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One of the major catalysts for my increased philo-blogging was my deep dissatisfaction with New School Philosophy Chair Simon Critchley’s own attempts to bring philosophy to the masses, so I guess in a way it’s fitting that he would eventually pen something representing much of what my larger blogging project stands against. I am referring here to his paean to what he calls “passive nihilism“—a worldview that he and the usually worthwhile Philosophers’ Magazine apparently believe to be among the top 10 greatest ideas of our young century.
Critchley (pictured) writes:
The passive nihilist looks at the world from a certain highly cultivated detachment and finds it meaningless. Rather than trying to act in the world, which is pointless, the passive nihilist withdraws to a safe contemplative distance and cultivates his aesthetic sensibility by pursuing the pleasures of lyric poetry, yogic flying, bird-watching, gardening or botany, as was the case with the aged Rousseau (“Botany is the ideal study for the idle, unoccupied solitary,” he writes in the Reveries of a Solitary Walker). In a world that is rushing to destroy itself through capitalist exploitation or military crusades – which are usually two arms of the same killer ape – the passive nihilist withdraws to an island where the mystery of existence can be seen for what it is without distilling it into a meaning. In the face of the coming century, which in all likelihood will be defined by the violence of faith and the certainty of environmental devastation, Gray offers a cool but safe temporary refuge.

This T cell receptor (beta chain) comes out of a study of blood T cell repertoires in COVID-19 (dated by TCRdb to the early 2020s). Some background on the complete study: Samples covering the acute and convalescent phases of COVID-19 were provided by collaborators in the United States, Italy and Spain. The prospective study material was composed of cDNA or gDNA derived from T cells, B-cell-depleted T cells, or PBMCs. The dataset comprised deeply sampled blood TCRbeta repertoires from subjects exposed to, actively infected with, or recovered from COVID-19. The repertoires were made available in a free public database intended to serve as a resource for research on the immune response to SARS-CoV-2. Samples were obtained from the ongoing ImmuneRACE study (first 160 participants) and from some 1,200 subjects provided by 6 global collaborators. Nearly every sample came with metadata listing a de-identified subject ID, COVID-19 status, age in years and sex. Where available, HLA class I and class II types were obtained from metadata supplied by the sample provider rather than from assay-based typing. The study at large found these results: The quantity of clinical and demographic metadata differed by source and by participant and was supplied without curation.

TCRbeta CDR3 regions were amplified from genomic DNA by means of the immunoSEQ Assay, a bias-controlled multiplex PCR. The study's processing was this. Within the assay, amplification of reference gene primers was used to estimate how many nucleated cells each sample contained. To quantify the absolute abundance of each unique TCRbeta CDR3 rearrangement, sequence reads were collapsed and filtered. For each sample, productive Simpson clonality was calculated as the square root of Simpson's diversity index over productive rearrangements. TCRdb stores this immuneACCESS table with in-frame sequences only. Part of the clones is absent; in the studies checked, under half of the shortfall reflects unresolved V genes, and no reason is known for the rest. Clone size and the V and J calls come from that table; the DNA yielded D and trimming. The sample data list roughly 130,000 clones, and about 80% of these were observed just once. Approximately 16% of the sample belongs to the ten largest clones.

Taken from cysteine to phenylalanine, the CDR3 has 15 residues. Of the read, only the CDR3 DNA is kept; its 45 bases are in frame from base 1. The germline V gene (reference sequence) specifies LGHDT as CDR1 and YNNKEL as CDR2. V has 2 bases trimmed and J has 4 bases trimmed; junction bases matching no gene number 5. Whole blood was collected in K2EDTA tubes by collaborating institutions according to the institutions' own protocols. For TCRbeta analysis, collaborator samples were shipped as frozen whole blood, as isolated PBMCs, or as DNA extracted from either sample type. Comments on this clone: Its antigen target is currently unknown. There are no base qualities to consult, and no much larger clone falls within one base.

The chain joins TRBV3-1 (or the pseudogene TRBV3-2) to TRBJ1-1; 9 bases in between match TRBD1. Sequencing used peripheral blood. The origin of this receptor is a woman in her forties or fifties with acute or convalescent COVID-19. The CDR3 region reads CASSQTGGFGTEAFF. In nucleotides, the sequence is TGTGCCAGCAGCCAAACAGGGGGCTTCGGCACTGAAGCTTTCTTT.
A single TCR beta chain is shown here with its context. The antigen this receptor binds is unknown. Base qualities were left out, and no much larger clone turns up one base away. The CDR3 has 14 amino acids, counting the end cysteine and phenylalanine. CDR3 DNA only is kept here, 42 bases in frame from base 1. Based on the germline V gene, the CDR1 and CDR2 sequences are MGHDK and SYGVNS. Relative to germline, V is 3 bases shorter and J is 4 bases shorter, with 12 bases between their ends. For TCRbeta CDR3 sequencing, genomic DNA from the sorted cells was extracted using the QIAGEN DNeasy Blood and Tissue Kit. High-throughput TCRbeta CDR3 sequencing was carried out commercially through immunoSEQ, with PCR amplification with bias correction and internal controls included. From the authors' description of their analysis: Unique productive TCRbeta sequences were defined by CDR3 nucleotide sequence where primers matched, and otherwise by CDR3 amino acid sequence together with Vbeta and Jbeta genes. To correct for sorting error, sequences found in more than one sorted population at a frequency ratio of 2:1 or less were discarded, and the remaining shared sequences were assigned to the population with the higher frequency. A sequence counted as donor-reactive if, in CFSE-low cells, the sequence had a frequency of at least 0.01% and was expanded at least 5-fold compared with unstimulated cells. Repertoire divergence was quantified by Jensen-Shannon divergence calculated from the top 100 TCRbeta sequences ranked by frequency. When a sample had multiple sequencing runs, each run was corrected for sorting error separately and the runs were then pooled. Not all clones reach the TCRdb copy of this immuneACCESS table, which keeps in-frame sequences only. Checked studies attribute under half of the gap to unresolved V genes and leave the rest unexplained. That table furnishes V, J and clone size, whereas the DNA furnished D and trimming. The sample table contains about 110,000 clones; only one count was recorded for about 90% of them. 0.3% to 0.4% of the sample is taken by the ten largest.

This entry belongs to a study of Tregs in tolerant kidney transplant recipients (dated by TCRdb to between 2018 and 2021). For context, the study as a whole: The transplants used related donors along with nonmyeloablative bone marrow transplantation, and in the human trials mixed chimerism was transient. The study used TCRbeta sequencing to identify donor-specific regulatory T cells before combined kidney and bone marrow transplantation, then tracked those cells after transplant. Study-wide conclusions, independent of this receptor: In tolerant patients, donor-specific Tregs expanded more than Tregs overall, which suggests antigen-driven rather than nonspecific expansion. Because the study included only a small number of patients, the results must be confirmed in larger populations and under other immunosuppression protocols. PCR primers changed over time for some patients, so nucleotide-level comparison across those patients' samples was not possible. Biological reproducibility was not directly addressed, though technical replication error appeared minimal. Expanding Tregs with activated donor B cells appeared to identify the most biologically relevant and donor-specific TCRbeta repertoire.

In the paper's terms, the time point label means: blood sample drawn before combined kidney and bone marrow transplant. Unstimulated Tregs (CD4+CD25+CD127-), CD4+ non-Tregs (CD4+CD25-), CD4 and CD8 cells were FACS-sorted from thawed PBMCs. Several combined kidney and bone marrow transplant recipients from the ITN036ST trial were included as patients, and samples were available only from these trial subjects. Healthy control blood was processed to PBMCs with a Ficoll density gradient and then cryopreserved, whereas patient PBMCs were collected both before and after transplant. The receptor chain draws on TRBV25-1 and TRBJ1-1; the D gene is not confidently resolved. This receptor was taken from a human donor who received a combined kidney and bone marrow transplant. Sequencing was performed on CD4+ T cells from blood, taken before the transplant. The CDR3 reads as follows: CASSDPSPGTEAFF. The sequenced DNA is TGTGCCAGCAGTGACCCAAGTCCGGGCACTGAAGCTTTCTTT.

I’ve spilled a lot of digital ink railing against other, less finely delineated versions of that philosophy, so I won’t rehash the arguments here. Only the bullet points: It is morally and personally untenable, a sad attempt at justifying narcissism and apathy as an intellectually legitimate position.
I expect Critchley is trying to mount a preemptive defense against that charge when he describes nihilism as a temporary refuge, but it’s not much of a defense given he offers every indication in the rest of the essay that it should be a permanent one. After all, what’s the point of returning to the world of meaning and action if both are a waste of time at best and actively malicious at worst? If there’s no justification for doing anything at all, then there’s no reason to ever leave the comfy confines of one’s utter indifference about the world.
But more to the point, if we should all “simply learn to see the mystery as such,” and “not seek to unveil it in order to find some deeper purpose within,” then why the fuck is Critchley a philosopher? Isn’t seeking meaning and purpose kind of built into the job description? Passive nihilism reads less like a philosophy and more like an anti-philosophy that seeks to negate any attempts at a priori reasoning and introspection by throwing up its metaphysical hands and crying, “Unsolvable mysteries of the soul! Wakka-wakka!” It is, in other words, a philosophy that seeks to make even the most basic philosophical inquiries seem frivolous and naïve.
If nothing else, that outlook certainly explains Critchley’s mushy, facile attempt to define a philosopher in the pages of the Times. If I were a professional philosopher with this much contempt for the philosophical project, I might use it as an excuse to pen smug, empty crowd-pleasers too.
I can understand why the same newspaper that employs Maureen Dowd might subsidize this stuff, but The Philosophers’ Magazine? For real?